Wearing an Australian flag as a cape, Lorraine of Ferntree Gully, who also did not want her surname included, was similarly disappointed, describing the government’s alternative event at Fedearation Square as “pathetic”.
“For years and years, I’ve been coming to the Australia Day parade. They had all sorts of cultures represented. It was a nice feeling,” she said.
The mixed feelings of how to mark the day was reflected across the city’s 31 councils, which, until recently, all held citizenship ceremonies on Australia Day.
Some councils, including Darebin City Council and City of Yarra, did not mark the day at all, with Darebin issuing a statement outlining its opposition to Australia Day and lowering its Aboriginal and Torres-Strait Islander flags to half-mast.
Stonnington and Moonee Valley hosted healing ceremonies to pay respect to First Nations people, while a mourning reflection service at dawn was held in Port Phillip.
But other councils, such as Greater Dandenong, held their regular celebrations, including an Australia Day awards ceremony, which featured a band and a fun run.
It briefly turned ugly in Merri-bek, which held a citizenship ceremony on Tuesday instead of Australia Day, when neo-nazis attempted to disrupt the council’s Aboriginal mourning ceremony at Coburg Town Hall.
A group of about 20 black-clad, masked individuals gatecrashed the event and appeared at other spots in Melbourne’s inner-north throughout the day, performing nazi salutes and holding banners displaying racist slogans.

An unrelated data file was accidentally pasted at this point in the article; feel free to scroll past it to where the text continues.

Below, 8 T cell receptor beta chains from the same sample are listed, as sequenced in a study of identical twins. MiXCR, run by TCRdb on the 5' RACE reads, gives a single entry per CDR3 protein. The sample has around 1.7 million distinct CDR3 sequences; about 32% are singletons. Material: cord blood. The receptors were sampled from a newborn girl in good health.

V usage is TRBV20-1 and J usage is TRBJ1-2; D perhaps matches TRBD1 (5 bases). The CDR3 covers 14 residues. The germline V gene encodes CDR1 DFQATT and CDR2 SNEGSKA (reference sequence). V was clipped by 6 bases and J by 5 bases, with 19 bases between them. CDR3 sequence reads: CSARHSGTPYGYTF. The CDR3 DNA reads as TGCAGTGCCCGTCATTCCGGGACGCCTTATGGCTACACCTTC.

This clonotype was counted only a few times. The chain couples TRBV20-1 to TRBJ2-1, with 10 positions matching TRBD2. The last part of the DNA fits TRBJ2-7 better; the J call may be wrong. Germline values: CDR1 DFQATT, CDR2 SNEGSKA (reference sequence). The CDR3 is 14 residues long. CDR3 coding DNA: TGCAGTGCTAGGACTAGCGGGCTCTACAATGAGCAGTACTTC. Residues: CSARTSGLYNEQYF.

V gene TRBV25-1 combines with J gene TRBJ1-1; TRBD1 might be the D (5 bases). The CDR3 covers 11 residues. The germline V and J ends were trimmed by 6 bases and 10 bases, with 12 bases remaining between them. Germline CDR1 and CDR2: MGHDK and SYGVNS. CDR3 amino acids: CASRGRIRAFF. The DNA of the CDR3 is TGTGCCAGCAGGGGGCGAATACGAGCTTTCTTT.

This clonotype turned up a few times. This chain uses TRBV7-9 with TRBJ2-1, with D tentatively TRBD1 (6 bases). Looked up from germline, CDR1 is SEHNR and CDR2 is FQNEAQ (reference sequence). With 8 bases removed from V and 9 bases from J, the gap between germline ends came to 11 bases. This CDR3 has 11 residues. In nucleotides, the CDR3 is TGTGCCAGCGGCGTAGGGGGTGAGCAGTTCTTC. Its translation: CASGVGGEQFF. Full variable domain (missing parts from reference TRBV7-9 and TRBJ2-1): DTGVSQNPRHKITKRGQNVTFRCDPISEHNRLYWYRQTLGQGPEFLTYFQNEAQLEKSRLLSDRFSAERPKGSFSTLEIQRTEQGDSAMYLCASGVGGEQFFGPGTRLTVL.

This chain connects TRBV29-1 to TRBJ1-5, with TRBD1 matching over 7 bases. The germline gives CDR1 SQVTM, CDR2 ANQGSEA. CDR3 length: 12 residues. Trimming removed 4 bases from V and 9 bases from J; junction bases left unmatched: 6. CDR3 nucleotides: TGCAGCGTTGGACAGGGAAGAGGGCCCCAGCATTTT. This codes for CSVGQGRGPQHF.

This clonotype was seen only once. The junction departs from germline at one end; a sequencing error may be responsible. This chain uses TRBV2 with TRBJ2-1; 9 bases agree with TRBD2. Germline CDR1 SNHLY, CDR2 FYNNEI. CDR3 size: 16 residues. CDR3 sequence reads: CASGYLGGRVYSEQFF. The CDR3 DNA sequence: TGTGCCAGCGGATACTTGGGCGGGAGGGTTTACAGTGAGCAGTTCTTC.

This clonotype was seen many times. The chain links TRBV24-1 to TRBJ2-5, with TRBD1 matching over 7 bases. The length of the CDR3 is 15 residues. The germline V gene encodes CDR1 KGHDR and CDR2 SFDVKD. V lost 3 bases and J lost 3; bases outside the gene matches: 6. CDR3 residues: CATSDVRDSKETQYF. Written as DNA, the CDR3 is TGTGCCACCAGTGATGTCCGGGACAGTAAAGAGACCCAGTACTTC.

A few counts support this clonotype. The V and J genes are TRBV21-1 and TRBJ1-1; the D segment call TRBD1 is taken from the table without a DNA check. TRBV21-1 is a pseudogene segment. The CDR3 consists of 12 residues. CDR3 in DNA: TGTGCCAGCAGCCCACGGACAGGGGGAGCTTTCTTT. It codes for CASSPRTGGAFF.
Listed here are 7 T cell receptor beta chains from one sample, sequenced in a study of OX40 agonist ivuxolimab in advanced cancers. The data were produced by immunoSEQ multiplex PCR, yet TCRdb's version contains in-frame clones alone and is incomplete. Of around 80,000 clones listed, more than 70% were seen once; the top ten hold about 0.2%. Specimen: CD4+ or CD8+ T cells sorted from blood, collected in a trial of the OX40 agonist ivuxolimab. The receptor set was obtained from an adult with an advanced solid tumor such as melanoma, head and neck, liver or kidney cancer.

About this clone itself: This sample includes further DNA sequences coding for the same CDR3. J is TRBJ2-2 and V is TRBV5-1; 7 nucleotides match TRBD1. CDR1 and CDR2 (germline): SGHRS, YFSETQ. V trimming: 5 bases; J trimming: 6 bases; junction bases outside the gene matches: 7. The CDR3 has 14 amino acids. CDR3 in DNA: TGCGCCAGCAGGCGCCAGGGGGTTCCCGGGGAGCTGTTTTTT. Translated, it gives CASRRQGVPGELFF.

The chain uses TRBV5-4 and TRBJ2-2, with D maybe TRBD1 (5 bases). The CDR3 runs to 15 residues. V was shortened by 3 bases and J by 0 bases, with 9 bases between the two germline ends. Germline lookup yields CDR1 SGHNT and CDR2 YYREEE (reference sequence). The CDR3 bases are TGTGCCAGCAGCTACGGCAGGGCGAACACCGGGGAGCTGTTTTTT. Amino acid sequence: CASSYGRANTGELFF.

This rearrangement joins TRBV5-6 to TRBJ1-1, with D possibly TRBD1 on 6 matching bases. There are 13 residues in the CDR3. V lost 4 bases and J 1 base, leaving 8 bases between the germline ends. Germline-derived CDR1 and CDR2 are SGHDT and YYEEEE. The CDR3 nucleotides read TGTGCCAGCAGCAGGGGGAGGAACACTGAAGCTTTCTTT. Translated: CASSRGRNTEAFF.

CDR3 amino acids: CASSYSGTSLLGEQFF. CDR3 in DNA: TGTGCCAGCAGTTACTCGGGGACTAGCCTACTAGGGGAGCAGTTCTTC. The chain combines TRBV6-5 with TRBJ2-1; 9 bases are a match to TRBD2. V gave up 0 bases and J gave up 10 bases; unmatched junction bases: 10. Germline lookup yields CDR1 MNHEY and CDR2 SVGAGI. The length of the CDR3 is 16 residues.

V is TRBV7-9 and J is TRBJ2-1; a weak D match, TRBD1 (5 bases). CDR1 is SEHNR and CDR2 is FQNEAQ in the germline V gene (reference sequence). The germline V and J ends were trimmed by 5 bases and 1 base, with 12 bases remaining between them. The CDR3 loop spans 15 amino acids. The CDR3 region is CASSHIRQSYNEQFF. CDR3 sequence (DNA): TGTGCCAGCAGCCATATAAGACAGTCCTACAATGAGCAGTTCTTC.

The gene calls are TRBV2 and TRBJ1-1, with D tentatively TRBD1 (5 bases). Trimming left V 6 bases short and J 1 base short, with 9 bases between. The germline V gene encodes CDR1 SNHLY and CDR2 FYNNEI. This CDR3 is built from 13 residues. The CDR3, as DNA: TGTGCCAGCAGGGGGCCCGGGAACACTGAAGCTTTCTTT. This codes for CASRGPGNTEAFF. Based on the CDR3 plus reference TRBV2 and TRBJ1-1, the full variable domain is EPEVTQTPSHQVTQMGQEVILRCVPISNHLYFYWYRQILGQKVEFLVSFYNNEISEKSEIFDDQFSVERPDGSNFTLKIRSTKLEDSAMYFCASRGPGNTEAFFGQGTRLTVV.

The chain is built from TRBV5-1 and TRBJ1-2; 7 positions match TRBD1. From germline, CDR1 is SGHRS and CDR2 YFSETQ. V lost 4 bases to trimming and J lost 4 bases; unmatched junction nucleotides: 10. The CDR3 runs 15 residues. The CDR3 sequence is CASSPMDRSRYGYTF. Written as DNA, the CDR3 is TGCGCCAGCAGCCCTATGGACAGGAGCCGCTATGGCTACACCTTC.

Police said they would investigate “whether an offence occurred” in Coburg. The state government signalled it could beef up anti-vilification laws if police determined the behaviour wasn’t technically a crime.
“The government will continue to monitor the use of hate symbols and vilification and may consider further legislative reforms at a later stage,” a spokesman said.
But Shadow Attorney General Michael O’Brien said it would be “hard to believe that existing laws can’t deal with this conduct”.
“Victoria’s equal opportunity, anti-vilification and public order laws should be able to deal with these attempted provocations from a sad little rabble,” he said.
Meanwhile, at Melbourne’s Town Hall, Lord Mayor Sally Capp said this year’s event may have been the last Australia Day in which the council hosts citizenship ceremonies, following a repealed a Coalition rule that forced councils to hold the ceremonies on Australia Day.
“I think change is coming,” she said. “I’m not sure how quickly that is coming, whether that’s in the next 12 months, but definitely change is coming, so we will respect and move with those changes.”
Capp welcomed 200 new Australian citizens from 50 countries in the council’s largest-ever citizenship ceremony at Melbourne Town Hall, including Vikas Gadoo, who moved to Australia from India 10 years ago.
Attending the ceremony with his one-year-old daughter, he said it was an honour and a privilege to become an Australian citizen.
“I’m proud of being Australian today,” he said. “I’m feeling very emotional and very proud.”
Gadoo said that while January 26 was a controversial date in Australia, in India, the date marked the country’s Republic Day.
“It comes down to personal views that people have but for me, this is already a very special day,” he said. “It’s good to have Australia Day on January 26.”
There were similar sentiments at Altona Beach, where Ayesha Sunnooman, 38, a GP from Deer Park, was having a lovely day at the beach in Melbourne on Thursday with husband Mohammad, 41, and their children Zaynab, 1, and Zakiya, 3.
Sunning on the beach, Sunnooman said she didn’t think Australia Day should be scrapped. Originally from Mauritius, she said Australia offered more opportunities for work and life.
“I think it’s good to be patriotic and remember your country. It reminds us we are all one country. We are diverse people but we are all Australians.”
With Caroline Schelle
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